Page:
Recent headlines over declining life expectancies observed in the U.S. provoked widespread alarm over causes and potential impact. Maybe people won’t outlive assets after all, some opined, treating it as yet another indictment of the country’s retirement and health care systems.
However, the Society of Actuaries found that mortality rates actually decreased in 2016, in apparent contradiction of the Center for Disease Control report which first triggered concern.
So, what’s happening? The answer, not surprisingly, is more nuanced, and therefore not as sensational as media reports initially suggested.
“The overall age-adjusted mortality rate (both genders) from all causes of death decreased 0.6 percent in 2016,” the SOA explained. “This decrease in overall mortality may seem to run counter to the CDC’s report that life expectancy at birth declined 0.1 years in 2016. Generally, a decrease in the mortality rate would be expected to produce an increase in life expectancy. However, both figures are correct.”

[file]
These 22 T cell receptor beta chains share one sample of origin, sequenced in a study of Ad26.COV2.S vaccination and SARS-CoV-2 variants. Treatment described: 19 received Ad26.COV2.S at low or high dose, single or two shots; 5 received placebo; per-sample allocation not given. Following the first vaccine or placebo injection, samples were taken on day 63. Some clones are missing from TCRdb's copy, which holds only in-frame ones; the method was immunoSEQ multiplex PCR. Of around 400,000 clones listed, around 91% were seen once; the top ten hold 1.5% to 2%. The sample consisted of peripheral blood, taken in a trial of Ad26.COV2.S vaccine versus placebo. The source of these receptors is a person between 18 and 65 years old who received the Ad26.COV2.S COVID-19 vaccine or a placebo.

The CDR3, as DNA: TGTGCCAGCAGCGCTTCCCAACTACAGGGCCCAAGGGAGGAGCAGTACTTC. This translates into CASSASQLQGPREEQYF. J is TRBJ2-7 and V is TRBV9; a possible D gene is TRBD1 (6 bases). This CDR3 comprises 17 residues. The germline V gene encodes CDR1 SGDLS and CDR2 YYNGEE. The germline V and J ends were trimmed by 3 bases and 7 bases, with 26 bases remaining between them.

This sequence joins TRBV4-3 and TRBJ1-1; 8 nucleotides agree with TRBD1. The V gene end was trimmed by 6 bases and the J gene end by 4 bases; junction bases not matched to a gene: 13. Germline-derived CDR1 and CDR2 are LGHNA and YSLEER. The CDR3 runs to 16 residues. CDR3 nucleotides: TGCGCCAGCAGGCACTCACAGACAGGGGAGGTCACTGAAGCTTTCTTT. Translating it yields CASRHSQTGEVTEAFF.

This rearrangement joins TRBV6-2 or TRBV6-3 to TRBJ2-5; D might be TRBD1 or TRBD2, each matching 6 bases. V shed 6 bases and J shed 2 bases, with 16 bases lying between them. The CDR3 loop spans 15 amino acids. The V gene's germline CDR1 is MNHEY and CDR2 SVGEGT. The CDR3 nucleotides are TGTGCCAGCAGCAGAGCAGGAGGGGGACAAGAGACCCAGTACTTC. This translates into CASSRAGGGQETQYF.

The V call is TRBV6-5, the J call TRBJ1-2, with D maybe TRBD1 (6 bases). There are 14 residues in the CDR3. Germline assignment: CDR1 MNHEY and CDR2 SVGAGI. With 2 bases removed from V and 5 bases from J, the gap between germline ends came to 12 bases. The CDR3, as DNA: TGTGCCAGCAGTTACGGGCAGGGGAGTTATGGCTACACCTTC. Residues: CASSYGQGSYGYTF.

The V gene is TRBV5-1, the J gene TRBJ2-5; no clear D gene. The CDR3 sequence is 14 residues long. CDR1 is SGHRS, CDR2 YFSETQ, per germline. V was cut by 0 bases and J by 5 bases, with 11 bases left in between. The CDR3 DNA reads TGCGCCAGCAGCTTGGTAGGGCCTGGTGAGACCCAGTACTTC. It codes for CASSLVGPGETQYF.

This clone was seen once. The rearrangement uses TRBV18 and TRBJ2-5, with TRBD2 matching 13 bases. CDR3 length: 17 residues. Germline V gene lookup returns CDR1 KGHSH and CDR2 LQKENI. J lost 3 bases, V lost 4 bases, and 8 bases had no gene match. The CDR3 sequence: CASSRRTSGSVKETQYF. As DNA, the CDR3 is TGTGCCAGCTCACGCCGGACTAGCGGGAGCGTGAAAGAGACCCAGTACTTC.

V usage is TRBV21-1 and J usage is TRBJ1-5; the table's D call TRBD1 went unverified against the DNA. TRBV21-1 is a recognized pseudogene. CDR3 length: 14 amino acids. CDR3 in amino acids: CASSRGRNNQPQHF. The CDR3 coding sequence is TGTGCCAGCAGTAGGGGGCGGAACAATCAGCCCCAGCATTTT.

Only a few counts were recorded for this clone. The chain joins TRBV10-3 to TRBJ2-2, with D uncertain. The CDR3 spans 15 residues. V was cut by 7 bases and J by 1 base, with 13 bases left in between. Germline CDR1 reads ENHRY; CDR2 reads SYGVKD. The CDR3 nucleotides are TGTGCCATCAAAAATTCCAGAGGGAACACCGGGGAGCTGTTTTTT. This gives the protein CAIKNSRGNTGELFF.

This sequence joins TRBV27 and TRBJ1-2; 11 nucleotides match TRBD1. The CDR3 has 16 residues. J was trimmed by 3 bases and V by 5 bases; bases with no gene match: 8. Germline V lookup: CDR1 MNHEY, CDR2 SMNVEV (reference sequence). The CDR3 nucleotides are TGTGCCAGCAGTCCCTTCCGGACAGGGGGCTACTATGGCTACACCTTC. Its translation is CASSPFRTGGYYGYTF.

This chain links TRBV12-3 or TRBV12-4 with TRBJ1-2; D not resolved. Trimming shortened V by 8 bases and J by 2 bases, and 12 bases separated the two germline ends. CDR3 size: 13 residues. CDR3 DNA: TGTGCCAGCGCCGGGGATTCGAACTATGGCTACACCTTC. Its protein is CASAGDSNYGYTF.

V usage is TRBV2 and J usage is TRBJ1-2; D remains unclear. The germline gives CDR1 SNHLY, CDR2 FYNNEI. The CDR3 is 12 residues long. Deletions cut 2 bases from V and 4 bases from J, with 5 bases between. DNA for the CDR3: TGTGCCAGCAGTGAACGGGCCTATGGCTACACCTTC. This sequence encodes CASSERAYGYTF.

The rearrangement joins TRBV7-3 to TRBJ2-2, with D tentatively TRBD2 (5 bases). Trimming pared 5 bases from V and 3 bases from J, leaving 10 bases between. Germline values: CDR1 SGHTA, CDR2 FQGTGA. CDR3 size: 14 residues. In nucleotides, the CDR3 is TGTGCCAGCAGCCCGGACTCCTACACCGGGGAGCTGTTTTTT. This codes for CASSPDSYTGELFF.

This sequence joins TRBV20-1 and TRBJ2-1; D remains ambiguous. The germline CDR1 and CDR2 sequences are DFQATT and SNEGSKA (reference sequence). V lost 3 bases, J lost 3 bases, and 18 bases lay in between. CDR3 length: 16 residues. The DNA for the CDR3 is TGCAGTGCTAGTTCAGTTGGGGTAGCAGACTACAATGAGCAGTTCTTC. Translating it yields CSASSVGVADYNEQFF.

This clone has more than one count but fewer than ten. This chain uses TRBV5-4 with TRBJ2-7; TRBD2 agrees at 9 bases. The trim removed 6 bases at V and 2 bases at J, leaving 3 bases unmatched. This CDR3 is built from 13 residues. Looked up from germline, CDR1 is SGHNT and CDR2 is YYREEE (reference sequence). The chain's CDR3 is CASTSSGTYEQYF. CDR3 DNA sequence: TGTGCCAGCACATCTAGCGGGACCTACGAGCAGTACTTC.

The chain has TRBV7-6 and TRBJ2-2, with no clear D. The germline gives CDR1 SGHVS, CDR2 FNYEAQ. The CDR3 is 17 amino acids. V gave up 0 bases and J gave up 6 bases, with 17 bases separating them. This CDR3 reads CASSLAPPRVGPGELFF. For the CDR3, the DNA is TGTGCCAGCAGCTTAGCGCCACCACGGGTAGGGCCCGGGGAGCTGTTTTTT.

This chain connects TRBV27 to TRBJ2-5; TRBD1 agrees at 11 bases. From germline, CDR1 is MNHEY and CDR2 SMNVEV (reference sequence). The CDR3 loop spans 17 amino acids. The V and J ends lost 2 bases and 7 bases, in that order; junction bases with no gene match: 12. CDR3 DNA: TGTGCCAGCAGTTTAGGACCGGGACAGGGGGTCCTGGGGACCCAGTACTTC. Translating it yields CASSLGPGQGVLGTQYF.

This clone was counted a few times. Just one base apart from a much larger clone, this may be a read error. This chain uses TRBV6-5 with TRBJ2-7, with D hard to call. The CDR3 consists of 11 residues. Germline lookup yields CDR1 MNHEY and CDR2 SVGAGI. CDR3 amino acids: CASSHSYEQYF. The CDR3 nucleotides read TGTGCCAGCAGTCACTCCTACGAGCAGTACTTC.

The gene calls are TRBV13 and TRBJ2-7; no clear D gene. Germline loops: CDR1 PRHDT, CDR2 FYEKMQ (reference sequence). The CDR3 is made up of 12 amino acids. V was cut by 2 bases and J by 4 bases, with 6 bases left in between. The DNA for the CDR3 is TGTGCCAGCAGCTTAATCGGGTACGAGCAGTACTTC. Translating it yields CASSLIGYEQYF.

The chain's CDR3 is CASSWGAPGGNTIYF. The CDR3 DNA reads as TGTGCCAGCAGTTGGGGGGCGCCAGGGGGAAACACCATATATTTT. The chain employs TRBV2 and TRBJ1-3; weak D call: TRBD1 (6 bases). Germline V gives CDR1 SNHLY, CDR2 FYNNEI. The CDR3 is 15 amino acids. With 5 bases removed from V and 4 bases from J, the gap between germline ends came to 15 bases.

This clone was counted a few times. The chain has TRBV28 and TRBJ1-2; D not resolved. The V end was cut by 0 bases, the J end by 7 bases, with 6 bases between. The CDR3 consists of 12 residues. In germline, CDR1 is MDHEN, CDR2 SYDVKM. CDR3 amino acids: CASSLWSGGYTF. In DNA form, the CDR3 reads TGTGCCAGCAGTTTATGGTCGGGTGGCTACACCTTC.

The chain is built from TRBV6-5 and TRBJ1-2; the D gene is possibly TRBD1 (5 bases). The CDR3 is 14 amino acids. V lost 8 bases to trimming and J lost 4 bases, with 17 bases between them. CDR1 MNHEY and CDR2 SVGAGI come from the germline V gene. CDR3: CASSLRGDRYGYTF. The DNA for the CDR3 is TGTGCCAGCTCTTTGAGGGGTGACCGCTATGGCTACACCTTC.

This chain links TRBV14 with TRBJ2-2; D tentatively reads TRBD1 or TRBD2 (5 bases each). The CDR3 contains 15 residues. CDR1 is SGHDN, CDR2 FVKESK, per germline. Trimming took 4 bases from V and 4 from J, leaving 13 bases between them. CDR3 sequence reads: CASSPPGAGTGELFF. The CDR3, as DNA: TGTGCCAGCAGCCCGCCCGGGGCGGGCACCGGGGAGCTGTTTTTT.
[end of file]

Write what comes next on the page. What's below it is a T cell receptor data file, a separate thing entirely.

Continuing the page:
Calling 2016, “a somewhat anomalous year” the society helpfully noted that in most years, “when age-adjusted mortality rates decrease, life expectancy at birth would increase.”
Conversely, when age-adjusted mortality rates increase, life expectancy at birth would decline, it added, which is what occurred in 2015, when age-adjusted mortality increased by 1.2 percent, and life expectancy at birth declined by 0.1 years.
However, the anomaly that occurred in 2016 is explained “by the differing impacts on life expectancy of mortality rate changes of different ages. In 2016, increased mortality rates in the younger and middle ages (mostly due to accidents) reduced life expectancy at birth more than it was extended by mortality improvement at older ages.”
Yet the overall age-adjusted mortality rate for the entire U.S. population did decline by 0.6 percent.
“The overall decrease of mortality in 2016 reversed the experience of 2015. Mortality improvement in older age groups offset large mortality increases, mostly due to external causes, in middle age groups. All age groups, except ages 25-34, had lower mortality in 2016 than 1999.”
A potentially concerning trend was identified, however, as the rate of “overall mortality improvement has slowed in the most recent five years.”
“A very large contributor to the recent slowdown in population mortality improvement since the late 2000’s has been deaths due to heart disease,” the SOA concluded.